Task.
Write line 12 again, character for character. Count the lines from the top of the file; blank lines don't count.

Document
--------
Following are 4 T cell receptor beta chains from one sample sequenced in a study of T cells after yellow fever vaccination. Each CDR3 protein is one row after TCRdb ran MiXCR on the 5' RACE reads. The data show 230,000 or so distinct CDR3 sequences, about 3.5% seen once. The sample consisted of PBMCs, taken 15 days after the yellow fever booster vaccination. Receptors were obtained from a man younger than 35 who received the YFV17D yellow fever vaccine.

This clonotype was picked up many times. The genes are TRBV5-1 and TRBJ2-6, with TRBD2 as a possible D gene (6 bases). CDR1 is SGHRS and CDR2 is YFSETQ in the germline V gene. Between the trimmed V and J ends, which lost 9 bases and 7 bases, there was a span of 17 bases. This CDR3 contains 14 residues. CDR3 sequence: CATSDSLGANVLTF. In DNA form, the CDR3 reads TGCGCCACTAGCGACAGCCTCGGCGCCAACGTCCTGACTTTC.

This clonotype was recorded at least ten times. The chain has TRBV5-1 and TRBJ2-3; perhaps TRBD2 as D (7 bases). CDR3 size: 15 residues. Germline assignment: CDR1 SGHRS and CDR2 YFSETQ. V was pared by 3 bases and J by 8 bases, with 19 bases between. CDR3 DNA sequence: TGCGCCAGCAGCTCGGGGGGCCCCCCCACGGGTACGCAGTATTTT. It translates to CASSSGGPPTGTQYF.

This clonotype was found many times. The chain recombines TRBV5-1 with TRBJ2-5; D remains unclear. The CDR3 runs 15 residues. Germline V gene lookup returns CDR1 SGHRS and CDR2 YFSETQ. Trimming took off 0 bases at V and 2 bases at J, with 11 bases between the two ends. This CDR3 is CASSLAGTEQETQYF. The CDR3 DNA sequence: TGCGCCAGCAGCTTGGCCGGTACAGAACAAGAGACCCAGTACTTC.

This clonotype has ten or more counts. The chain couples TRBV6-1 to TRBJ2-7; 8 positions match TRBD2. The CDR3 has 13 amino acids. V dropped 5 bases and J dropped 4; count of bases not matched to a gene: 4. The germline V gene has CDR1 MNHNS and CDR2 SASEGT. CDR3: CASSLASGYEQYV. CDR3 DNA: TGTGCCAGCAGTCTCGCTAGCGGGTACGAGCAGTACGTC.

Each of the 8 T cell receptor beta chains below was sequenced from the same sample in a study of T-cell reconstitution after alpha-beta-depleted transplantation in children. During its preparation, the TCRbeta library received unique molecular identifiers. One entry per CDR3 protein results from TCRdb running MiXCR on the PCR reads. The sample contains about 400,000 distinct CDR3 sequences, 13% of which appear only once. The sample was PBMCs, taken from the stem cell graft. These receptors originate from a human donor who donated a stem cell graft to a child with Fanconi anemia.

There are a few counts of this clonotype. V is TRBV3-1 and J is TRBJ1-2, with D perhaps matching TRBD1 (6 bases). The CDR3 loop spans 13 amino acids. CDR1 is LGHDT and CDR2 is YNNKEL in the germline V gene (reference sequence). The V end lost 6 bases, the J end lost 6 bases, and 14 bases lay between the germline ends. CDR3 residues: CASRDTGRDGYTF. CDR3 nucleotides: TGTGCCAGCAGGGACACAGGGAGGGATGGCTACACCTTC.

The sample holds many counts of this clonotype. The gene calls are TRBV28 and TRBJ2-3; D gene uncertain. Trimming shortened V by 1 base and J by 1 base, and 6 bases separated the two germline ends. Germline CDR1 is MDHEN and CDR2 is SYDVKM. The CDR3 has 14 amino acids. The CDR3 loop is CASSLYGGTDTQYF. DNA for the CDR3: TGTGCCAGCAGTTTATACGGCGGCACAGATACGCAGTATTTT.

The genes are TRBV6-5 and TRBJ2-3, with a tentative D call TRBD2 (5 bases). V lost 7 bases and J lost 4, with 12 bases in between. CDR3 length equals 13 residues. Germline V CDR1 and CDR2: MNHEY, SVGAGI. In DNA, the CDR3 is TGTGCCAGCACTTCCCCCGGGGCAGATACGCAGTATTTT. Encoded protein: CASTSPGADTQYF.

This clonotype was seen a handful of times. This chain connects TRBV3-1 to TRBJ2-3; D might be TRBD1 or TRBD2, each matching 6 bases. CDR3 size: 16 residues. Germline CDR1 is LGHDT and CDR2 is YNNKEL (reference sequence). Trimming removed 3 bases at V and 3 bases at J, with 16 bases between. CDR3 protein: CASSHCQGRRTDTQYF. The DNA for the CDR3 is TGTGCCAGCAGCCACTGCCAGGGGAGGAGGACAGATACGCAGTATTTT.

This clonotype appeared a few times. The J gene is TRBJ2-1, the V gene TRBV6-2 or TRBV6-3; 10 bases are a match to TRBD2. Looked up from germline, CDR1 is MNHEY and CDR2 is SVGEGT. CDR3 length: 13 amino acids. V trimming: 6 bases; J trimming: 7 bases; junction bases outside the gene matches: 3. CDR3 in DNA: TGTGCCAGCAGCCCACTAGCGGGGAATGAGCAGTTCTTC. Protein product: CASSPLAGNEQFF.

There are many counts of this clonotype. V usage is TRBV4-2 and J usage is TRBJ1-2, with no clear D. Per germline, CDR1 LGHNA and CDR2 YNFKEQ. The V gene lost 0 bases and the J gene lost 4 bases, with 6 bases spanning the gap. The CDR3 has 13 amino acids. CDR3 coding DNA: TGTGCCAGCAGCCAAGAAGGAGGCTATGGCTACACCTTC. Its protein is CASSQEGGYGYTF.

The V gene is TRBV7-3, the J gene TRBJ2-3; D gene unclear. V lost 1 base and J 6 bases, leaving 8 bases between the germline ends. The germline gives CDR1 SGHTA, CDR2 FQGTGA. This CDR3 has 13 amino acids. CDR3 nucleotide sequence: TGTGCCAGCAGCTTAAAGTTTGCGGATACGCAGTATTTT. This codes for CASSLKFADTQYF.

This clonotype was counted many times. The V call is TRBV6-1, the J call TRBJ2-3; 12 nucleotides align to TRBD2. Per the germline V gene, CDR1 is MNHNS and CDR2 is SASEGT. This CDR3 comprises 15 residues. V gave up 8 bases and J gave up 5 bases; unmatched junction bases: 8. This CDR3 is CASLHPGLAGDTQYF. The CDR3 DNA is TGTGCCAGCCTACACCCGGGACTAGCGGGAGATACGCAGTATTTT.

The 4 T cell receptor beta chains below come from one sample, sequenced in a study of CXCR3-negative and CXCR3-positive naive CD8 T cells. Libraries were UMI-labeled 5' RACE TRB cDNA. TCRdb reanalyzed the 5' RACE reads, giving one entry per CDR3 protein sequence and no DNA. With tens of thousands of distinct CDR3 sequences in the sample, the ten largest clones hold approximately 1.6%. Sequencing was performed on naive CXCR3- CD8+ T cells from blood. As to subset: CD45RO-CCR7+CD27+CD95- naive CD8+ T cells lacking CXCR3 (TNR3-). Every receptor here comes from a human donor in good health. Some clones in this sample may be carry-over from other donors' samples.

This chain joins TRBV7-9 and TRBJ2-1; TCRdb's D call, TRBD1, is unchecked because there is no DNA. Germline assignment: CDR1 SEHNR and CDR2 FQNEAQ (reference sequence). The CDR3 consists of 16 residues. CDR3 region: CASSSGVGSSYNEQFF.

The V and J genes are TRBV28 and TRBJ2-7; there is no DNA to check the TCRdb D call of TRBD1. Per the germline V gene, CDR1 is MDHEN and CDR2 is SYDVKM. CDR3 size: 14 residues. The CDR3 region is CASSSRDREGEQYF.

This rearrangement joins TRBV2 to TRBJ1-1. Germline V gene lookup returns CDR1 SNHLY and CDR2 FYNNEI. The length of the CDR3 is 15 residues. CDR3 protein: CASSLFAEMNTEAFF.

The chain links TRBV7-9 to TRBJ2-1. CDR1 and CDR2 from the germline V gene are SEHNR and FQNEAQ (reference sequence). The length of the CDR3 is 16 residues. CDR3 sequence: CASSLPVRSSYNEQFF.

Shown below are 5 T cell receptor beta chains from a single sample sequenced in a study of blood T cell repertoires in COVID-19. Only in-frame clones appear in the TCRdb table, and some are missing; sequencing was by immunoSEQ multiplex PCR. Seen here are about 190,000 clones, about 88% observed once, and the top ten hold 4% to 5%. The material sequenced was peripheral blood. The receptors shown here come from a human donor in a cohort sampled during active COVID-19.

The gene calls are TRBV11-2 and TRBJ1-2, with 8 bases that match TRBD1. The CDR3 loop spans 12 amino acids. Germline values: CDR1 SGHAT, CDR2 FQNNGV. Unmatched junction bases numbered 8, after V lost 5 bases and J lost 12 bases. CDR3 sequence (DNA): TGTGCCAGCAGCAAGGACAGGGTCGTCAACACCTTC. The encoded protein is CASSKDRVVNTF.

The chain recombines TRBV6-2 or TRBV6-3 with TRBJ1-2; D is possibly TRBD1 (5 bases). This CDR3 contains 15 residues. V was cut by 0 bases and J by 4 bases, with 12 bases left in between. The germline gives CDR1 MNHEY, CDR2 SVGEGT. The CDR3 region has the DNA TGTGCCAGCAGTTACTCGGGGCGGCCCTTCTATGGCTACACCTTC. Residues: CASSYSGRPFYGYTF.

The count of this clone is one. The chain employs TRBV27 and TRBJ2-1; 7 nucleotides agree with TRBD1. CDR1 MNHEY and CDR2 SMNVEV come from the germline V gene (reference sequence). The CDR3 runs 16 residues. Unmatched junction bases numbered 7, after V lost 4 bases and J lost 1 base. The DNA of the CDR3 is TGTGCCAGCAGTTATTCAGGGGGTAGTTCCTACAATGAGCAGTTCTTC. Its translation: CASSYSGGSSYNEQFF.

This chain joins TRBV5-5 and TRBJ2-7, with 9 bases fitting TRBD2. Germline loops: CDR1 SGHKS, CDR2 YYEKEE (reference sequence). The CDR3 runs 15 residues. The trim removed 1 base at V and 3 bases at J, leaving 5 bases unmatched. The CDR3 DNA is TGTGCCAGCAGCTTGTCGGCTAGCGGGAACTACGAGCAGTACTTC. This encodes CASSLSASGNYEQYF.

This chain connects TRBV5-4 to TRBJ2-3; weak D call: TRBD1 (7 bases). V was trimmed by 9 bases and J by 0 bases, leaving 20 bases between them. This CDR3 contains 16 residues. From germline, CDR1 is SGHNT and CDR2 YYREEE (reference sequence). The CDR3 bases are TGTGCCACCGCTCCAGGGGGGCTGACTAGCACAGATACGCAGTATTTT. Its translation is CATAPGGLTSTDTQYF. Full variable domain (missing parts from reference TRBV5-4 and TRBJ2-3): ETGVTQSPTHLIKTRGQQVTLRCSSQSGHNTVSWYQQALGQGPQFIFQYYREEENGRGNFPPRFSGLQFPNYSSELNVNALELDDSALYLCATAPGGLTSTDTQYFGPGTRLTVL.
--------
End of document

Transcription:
There are many counts of this clonotype. V usage is TRBV4-2 and J usage is TRBJ1-2, with no clear D. Per germline, CDR1 LGHNA and CDR2 YNFKEQ. The V gene lost 0 bases and the J gene lost 4 bases, with 6 bases spanning the gap. The CDR3 has 13 amino acids. CDR3 coding DNA: TGTGCCAGCAGCCAAGAAGGAGGCTATGGCTACACCTTC. Its protein is CASSQEGGYGYTF.